If you make and sell products, you want the best information available for the major decisions you need to make, including setting sale prices for your merchandise. One management strategy that gives you more accurate decision-making information is activity-based costing. This costing practice lets you assign expenses to your products to give you an accurate picture of what it costs to make each individual item of your inventory.
Traditional Costing vs. Activity-Based Costing
A traditional costing system uses a flat rate to help distribute expenses that are shared among several product lines. So if you make three products, you might allocate:
- 50% of costs to Product A
- 30% to Product B
- 20% to Product C
If your total monthly expenses are $10,000, $5,000 of this expense is your cost of making Product A.
Activity-based costing lets you use multiple rates for different expenses. Traditional costing groups all your costs together, but that might not be an accurate measure. For example:
- Part of the costs for Products A, B and C include hiring a consultant who spends a total of 10 hours helping you develop all three products.
- Under the traditional costing system, you see 50% of the costs are associated with Product A.
- However, your consultant only spends two hours helping develop that product, which would make allocating 50% of the costs to Product A off balance.
Activity-based costing lets you set a different rate for each type of expense, so you know the exact cost for each product. In the consulting example, 20% of the consultant’s bill goes toward making Product A, instead of 50%. If you use 10% of your office’s square footage to make Product A, you should assign 10% of your rent as a cost of the product. Rather than using one flat rate when assigning costs, you choose multiple rates based on different activities.
Different Cost Drivers Make Activity-Based Costing Work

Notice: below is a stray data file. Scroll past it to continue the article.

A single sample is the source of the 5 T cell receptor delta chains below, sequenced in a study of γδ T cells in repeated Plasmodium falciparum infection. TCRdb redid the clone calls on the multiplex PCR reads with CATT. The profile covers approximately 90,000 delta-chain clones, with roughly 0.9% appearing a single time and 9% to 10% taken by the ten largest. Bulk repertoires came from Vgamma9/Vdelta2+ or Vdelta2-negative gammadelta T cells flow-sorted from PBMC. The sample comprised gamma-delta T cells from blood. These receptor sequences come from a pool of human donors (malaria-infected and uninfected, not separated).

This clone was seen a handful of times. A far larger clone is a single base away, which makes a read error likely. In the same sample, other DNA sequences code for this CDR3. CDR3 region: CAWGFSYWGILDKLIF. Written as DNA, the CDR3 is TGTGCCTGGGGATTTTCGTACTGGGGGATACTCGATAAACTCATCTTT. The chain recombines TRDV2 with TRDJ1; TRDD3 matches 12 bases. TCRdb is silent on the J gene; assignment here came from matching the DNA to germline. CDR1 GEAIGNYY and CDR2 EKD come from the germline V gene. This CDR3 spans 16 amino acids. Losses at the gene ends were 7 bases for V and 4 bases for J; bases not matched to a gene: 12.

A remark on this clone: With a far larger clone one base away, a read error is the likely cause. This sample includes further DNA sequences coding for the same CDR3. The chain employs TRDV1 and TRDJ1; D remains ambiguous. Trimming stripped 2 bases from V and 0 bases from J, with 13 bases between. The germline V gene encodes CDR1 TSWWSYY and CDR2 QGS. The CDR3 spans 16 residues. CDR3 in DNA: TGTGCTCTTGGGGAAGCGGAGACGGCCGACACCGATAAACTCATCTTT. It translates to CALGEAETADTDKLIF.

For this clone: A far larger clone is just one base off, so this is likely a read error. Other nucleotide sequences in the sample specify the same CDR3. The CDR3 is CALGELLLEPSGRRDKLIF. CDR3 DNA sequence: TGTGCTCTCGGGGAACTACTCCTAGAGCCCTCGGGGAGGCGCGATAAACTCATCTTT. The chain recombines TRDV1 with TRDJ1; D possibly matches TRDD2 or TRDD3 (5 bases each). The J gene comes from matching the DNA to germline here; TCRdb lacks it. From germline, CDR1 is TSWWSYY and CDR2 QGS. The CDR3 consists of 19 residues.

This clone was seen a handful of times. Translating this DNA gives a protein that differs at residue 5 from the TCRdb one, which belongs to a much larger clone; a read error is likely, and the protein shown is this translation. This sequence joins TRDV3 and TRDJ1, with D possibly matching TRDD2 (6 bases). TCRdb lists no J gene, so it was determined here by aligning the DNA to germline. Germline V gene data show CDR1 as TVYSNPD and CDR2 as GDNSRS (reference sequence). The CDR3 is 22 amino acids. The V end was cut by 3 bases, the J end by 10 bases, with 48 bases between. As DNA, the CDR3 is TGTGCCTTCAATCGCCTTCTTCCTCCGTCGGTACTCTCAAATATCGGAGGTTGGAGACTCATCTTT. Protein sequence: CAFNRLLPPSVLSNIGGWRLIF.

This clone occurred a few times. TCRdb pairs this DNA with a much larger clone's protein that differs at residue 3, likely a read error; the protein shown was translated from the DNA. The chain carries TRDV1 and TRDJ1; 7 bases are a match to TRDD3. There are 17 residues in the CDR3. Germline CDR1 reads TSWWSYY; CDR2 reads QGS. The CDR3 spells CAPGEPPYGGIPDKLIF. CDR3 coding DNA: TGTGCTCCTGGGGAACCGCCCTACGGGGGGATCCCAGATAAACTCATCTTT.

Cost drivers are variables that explain why costs happen. Activity-based costing works because you choose multiple cost drivers. Going back to the consultant example, the number of hours the consultant works and your office’s square footage are both cost drivers.
Traditional costing systems use just one cost driver. Under activity-based costing, you control how many drivers you use. You make your expense tracking system as complex or simple as you want. That way, you’re more detailed when looking at your costs and you’re getting better information about your goods.
Why Use Activity-Based Costing?
If you can’t directly trace your costs to a product, it’s a good time for activity-based costing. Say you make wooden chairs and dressers and your accountant asks you, “How much does it cost to make a product?
You know the cost of making a chair includes the wood and your labour, but you can’t determine other costs so easily. How much of the overhead cost of your wood glue, nails, paint or finish that you use for both products should you assign to the chair? You don’t have a way of telling exactly how much you used, or maybe it’s not efficient for you to track the costs. You do know that dressers use up more of these materials, so it’s only fair that you assign more of the costs to dressers.
You can’t do this under a traditional costing system. By using an activity-based costing system, you can:
- See what expenses you should assign to your inventory, and
- Figure out a closer estimate of the true cost of each item you sell.
Activity-based costing gives you better information, so you price your goods correctly
Using activity-based costing for your products and having that data handy helps you set the right prices to maximize your profit margins. Keep your books accurate and up-to-date automatically. Change the way you manage your finances with Quickbooks Online now.